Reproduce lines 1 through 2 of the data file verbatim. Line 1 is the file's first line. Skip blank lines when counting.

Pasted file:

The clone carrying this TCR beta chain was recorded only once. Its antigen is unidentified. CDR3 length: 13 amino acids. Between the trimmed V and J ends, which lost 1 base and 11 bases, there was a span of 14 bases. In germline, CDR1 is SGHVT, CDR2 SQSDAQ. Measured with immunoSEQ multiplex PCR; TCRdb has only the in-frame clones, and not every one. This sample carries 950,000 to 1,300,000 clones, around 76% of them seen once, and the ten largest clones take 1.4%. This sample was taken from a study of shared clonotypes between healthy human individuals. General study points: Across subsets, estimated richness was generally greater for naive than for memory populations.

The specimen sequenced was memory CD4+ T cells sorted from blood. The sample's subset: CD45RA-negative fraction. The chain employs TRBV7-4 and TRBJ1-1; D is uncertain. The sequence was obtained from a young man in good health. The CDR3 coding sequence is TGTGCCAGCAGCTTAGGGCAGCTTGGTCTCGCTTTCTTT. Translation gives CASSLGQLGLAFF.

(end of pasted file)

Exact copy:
The clone carrying this TCR beta chain was recorded only once. Its antigen is unidentified. CDR3 length: 13 amino acids. Between the trimmed V and J ends, which lost 1 base and 11 bases, there was a span of 14 bases. In germline, CDR1 is SGHVT, CDR2 SQSDAQ. Measured with immunoSEQ multiplex PCR; TCRdb has only the in-frame clones, and not every one. This sample carries 950,000 to 1,300,000 clones, around 76% of them seen once, and the ten largest clones take 1.4%. This sample was taken from a study of shared clonotypes between healthy human individuals. General study points: Across subsets, estimated richness was generally greater for naive than for memory populations.

The specimen sequenced was memory CD4+ T cells sorted from blood. The sample's subset: CD45RA-negative fraction. The chain employs TRBV7-4 and TRBJ1-1; D is uncertain. The sequence was obtained from a young man in good health. The CDR3 coding sequence is TGTGCCAGCAGCTTAGGGCAGCTTGGTCTCGCTTTCTTT. Translation gives CASSLGQLGLAFF.